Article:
Top 10 Books About Trees

15 minutes read

One of the most fascinating and essential organisms found on the planet is trees which have a lot of benefits for humans. Trees provide shade, shelter, oxygen, and lots more. However, books about trees give insight, a glimpse, and details about trees, providing a pool of information that can help you better understand and appreciate these incredible organisms.

Books about trees have become more popular among environmentalists and the general population. Spanning from guidelines that help identify different tree species to inspiring books that explore the intricate relationships between trees and humans.

Books about trees also shed light on the environmental challenges trees face today, such as deforestation, climate change, and pollution. They serve as a call to action, inspiring readers to protect and conserve our natural resources for future generations. In this piece, we’ll delve more into different books about trees, so let’s get started.

Best Books About Trees

Let’s delve into the 10 best books about trees :

1. The Hidden Life Of Trees – Peter Wohlleben

No list of books about trees is complete without Peter Wohlleben. The author, a German forester with decades of experience in managing and observing forests, uses his deep knowledge and passion for the subject to reveal the complex and intricate lives of trees.

He explains how the health of individual trees is linked to the health of the forest ecosystem, underscoring the significance of conserving and safeguarding natural habitats. He also shares how trees communicate, support, share nutrients, learn, and help each other out. Furthermore, Wohlleben also explains the amazing processes of life, death, and regeneration he has observed in his trees.

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User Reviews on Amazon

‘Peter Wohlleben’s new book, “The Hidden Life of Trees,” has given me an entirely new perspective. It’s a fascinating insight into the language of trees: how they communicate with each other and even “feel”.

Deborah Bogle

2. The Tree: A Natural History Of What Trees Are, How They Live, And Why They Matter — Colin Tudge

Tudge, a biologist and science writer, presents a thorough and insightful examination of the biology, ecology, and cultural significance of trees. Tudge begins by exploring what trees are and discussing their anatomy, physiology, and reproductive strategies.

He also discusses the varied uses of trees and their importance to human cultures throughout history, from their use as building materials and sources of food to their roles in religion and mythology.

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This book shows the facts about how trees communicate with each other using electric pulses. And also how trees chemically warn their neighboring trees when animals nibble on them. The author of this book answered questions like: How do we define a tree? Why isn’t a banana plant a tree? Why are there different names for the same tree?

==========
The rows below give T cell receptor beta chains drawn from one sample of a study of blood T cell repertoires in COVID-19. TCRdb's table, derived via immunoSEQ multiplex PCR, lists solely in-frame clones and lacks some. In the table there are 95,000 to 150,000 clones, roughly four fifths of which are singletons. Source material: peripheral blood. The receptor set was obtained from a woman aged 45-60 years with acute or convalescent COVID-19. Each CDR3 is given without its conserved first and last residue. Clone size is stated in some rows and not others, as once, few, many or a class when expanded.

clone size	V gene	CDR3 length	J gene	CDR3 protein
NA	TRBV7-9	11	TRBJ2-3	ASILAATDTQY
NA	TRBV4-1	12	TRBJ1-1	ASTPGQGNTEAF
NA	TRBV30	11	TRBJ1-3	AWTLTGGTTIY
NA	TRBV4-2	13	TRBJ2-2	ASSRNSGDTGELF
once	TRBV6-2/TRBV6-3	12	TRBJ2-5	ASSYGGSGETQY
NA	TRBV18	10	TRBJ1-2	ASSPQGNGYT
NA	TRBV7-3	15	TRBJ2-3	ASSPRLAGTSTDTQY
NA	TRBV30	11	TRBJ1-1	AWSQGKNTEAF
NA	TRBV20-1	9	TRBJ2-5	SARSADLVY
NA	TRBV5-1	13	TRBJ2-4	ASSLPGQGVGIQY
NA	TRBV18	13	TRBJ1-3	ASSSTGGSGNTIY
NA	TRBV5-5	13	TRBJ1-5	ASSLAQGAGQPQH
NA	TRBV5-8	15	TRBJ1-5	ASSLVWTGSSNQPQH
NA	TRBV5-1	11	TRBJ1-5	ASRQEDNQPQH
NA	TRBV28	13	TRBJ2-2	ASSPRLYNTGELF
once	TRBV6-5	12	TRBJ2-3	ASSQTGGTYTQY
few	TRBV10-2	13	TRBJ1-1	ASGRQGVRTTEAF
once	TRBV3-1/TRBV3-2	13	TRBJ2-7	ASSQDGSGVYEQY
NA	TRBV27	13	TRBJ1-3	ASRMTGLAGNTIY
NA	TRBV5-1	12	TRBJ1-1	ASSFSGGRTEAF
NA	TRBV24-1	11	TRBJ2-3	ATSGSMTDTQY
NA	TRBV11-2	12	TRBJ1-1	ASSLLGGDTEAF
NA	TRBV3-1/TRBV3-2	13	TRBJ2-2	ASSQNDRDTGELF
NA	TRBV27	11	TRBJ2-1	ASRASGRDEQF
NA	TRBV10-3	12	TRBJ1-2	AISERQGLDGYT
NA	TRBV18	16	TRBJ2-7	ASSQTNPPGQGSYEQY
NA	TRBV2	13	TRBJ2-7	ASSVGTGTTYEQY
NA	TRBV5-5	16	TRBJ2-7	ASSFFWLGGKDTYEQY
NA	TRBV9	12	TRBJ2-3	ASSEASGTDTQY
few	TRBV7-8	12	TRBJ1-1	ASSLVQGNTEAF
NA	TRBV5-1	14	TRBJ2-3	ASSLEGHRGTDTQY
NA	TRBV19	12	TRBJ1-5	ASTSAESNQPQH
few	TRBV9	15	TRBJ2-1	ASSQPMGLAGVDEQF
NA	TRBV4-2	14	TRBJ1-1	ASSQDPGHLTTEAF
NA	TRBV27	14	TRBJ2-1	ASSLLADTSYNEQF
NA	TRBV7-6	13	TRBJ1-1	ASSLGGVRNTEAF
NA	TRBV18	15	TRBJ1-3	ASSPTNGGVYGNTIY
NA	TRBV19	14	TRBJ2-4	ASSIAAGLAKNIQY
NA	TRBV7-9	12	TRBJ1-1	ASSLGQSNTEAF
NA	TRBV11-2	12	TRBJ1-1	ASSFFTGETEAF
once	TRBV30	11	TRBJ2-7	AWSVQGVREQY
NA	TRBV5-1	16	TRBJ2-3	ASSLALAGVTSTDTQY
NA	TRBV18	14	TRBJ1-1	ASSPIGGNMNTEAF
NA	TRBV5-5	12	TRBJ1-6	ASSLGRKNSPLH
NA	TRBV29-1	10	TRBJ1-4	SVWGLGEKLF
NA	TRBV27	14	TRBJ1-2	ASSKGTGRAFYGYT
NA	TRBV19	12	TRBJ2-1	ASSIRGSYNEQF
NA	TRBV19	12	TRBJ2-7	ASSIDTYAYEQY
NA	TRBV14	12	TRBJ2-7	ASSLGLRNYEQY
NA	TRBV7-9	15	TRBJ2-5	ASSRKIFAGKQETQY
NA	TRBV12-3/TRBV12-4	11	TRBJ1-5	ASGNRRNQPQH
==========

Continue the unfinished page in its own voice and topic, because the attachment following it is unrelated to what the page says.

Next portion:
3. The Wild Trees: A Story Of Passion And Daring— Richard Preston

This book tells the amazing story of the giant redwood trees of California and the daring explorers who venture into their canopies to unlock their secrets.

The author painted a picture of these magnificent trees and the dense, magical world that exists high above the forest floor. He describes the adventures of the “tree people,” who climb into the canopy using ropes and harnesses, exposing themselves to extreme danger to study the ecosystem and collect data.

He also presents a lot of scientific information about the trees and the ecosystem they support, but he does so in a way that is accessible and engaging to the layperson.

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Review from an Amazon Buyer

“The book takes you on an adventure you may never have imagined was possible. It describes an environment that has existed for thousands of years that is so obvious you don’t see it. It’s the mirror image of Preston’s books on viruses. Trees, like viruses surrounding us, existed before and likely after us but we don’t see them. What a gift”.

Jenifer Ehreth

4. Seeing Trees: Discover the Extraordinary Secrets of Everyday Trees— Nancy Ross Hugo and Robert Llewellyn

This book celebrates the beauty and wonder of trees. The authors offer an interesting look at the detailed world of trees and the many ways they interact with their environment.

They used stunning photographs to showcase the trees in different seasons and lighting conditions. It also narrates the costs of detailed and regular tree viewing, outlines strategies for improving your observations, and explains the role of leaves, branches, roots, and flowers in the life cycle of a tree.

They also provide scientific information and facts about each tree, such as its history, growth patterns, and relationship to other species. The book also talks about 10 particular species that are representative of various features and which can mostly be found in the mid-Atlantic states.

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Review from Amazon